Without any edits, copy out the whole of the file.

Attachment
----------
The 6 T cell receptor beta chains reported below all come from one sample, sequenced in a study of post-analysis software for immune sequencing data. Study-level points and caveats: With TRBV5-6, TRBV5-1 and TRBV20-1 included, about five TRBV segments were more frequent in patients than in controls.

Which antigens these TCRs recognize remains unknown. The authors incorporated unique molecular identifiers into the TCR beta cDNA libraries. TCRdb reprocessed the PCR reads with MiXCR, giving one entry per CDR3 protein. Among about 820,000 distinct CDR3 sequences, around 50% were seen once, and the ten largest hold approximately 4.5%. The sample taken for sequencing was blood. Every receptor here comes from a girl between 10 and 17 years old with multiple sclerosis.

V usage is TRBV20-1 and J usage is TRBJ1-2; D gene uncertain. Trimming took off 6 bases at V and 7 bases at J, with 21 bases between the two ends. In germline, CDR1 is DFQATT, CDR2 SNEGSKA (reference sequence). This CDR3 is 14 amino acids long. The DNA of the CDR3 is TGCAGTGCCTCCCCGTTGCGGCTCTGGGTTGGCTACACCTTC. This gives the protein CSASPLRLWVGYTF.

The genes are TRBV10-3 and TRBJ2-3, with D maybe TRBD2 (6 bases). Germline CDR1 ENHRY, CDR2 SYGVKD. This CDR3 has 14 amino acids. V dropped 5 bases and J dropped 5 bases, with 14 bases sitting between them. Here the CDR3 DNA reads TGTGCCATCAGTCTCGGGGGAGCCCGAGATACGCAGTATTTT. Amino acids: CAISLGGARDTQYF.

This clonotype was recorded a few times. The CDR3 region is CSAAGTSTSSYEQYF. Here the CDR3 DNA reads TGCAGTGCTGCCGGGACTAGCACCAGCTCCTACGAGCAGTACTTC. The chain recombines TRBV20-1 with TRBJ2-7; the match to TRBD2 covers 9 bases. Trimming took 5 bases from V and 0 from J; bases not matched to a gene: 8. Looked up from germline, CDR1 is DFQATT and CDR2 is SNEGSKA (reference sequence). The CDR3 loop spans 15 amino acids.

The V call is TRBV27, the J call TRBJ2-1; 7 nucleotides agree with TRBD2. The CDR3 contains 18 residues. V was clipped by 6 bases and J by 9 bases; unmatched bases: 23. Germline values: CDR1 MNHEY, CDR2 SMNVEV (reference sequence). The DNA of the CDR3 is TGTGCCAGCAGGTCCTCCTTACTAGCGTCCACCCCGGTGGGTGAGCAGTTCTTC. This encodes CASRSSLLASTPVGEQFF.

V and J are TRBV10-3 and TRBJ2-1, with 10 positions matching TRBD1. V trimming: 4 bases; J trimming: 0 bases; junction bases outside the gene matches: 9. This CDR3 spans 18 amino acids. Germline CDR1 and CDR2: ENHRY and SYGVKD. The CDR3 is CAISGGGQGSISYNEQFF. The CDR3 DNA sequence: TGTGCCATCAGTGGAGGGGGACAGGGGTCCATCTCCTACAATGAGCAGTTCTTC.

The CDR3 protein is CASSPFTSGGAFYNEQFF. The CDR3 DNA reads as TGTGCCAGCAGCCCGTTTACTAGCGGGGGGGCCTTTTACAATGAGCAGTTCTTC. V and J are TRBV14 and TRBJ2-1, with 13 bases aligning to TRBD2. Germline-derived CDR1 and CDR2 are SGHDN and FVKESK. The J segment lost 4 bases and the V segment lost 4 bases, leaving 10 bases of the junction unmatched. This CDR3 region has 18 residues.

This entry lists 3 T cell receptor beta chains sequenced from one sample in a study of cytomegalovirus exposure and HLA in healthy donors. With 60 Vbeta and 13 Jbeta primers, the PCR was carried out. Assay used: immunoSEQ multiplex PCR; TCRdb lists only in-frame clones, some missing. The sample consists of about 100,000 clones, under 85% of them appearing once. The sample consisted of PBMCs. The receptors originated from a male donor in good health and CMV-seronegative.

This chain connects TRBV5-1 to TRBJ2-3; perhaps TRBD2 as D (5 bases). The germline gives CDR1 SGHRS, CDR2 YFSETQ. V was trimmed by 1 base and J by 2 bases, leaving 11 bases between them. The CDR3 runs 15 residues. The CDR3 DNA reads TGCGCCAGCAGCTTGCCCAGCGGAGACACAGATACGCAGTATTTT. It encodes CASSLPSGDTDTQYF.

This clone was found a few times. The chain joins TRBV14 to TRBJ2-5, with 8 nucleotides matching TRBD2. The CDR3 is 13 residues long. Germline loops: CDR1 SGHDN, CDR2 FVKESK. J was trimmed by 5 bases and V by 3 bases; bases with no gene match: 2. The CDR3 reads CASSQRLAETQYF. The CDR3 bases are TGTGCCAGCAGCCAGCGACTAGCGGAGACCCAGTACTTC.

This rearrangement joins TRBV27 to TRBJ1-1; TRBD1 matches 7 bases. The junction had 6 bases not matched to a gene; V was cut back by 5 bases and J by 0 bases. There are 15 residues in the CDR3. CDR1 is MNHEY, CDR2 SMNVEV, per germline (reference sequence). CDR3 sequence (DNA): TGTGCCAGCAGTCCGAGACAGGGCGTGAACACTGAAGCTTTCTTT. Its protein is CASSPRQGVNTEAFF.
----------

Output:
The 6 T cell receptor beta chains reported below all come from one sample, sequenced in a study of post-analysis software for immune sequencing data. Study-level points and caveats: With TRBV5-6, TRBV5-1 and TRBV20-1 included, about five TRBV segments were more frequent in patients than in controls.

Which antigens these TCRs recognize remains unknown. The authors incorporated unique molecular identifiers into the TCR beta cDNA libraries. TCRdb reprocessed the PCR reads with MiXCR, giving one entry per CDR3 protein. Among about 820,000 distinct CDR3 sequences, around 50% were seen once, and the ten largest hold approximately 4.5%. The sample taken for sequencing was blood. Every receptor here comes from a girl between 10 and 17 years old with multiple sclerosis.

V usage is TRBV20-1 and J usage is TRBJ1-2; D gene uncertain. Trimming took off 6 bases at V and 7 bases at J, with 21 bases between the two ends. In germline, CDR1 is DFQATT, CDR2 SNEGSKA (reference sequence). This CDR3 is 14 amino acids long. The DNA of the CDR3 is TGCAGTGCCTCCCCGTTGCGGCTCTGGGTTGGCTACACCTTC. This gives the protein CSASPLRLWVGYTF.

The genes are TRBV10-3 and TRBJ2-3, with D maybe TRBD2 (6 bases). Germline CDR1 ENHRY, CDR2 SYGVKD. This CDR3 has 14 amino acids. V dropped 5 bases and J dropped 5 bases, with 14 bases sitting between them. Here the CDR3 DNA reads TGTGCCATCAGTCTCGGGGGAGCCCGAGATACGCAGTATTTT. Amino acids: CAISLGGARDTQYF.

This clonotype was recorded a few times. The CDR3 region is CSAAGTSTSSYEQYF. Here the CDR3 DNA reads TGCAGTGCTGCCGGGACTAGCACCAGCTCCTACGAGCAGTACTTC. The chain recombines TRBV20-1 with TRBJ2-7; the match to TRBD2 covers 9 bases. Trimming took 5 bases from V and 0 from J; bases not matched to a gene: 8. Looked up from germline, CDR1 is DFQATT and CDR2 is SNEGSKA (reference sequence). The CDR3 loop spans 15 amino acids.

The V call is TRBV27, the J call TRBJ2-1; 7 nucleotides agree with TRBD2. The CDR3 contains 18 residues. V was clipped by 6 bases and J by 9 bases; unmatched bases: 23. Germline values: CDR1 MNHEY, CDR2 SMNVEV (reference sequence). The DNA of the CDR3 is TGTGCCAGCAGGTCCTCCTTACTAGCGTCCACCCCGGTGGGTGAGCAGTTCTTC. This encodes CASRSSLLASTPVGEQFF.

V and J are TRBV10-3 and TRBJ2-1, with 10 positions matching TRBD1. V trimming: 4 bases; J trimming: 0 bases; junction bases outside the gene matches: 9. This CDR3 spans 18 amino acids. Germline CDR1 and CDR2: ENHRY and SYGVKD. The CDR3 is CAISGGGQGSISYNEQFF. The CDR3 DNA sequence: TGTGCCATCAGTGGAGGGGGACAGGGGTCCATCTCCTACAATGAGCAGTTCTTC.

The CDR3 protein is CASSPFTSGGAFYNEQFF. The CDR3 DNA reads as TGTGCCAGCAGCCCGTTTACTAGCGGGGGGGCCTTTTACAATGAGCAGTTCTTC. V and J are TRBV14 and TRBJ2-1, with 13 bases aligning to TRBD2. Germline-derived CDR1 and CDR2 are SGHDN and FVKESK. The J segment lost 4 bases and the V segment lost 4 bases, leaving 10 bases of the junction unmatched. This CDR3 region has 18 residues.

This entry lists 3 T cell receptor beta chains sequenced from one sample in a study of cytomegalovirus exposure and HLA in healthy donors. With 60 Vbeta and 13 Jbeta primers, the PCR was carried out. Assay used: immunoSEQ multiplex PCR; TCRdb lists only in-frame clones, some missing. The sample consists of about 100,000 clones, under 85% of them appearing once. The sample consisted of PBMCs. The receptors originated from a male donor in good health and CMV-seronegative.

This chain connects TRBV5-1 to TRBJ2-3; perhaps TRBD2 as D (5 bases). The germline gives CDR1 SGHRS, CDR2 YFSETQ. V was trimmed by 1 base and J by 2 bases, leaving 11 bases between them. The CDR3 runs 15 residues. The CDR3 DNA reads TGCGCCAGCAGCTTGCCCAGCGGAGACACAGATACGCAGTATTTT. It encodes CASSLPSGDTDTQYF.

This clone was found a few times. The chain joins TRBV14 to TRBJ2-5, with 8 nucleotides matching TRBD2. The CDR3 is 13 residues long. Germline loops: CDR1 SGHDN, CDR2 FVKESK. J was trimmed by 5 bases and V by 3 bases; bases with no gene match: 2. The CDR3 reads CASSQRLAETQYF. The CDR3 bases are TGTGCCAGCAGCCAGCGACTAGCGGAGACCCAGTACTTC.

This rearrangement joins TRBV27 to TRBJ1-1; TRBD1 matches 7 bases. The junction had 6 bases not matched to a gene; V was cut back by 5 bases and J by 0 bases. There are 15 residues in the CDR3. CDR1 is MNHEY, CDR2 SMNVEV, per germline (reference sequence). CDR3 sequence (DNA): TGTGCCAGCAGTCCGAGACAGGGCGTGAACACTGAAGCTTTCTTT. Its protein is CASSPRQGVNTEAFF.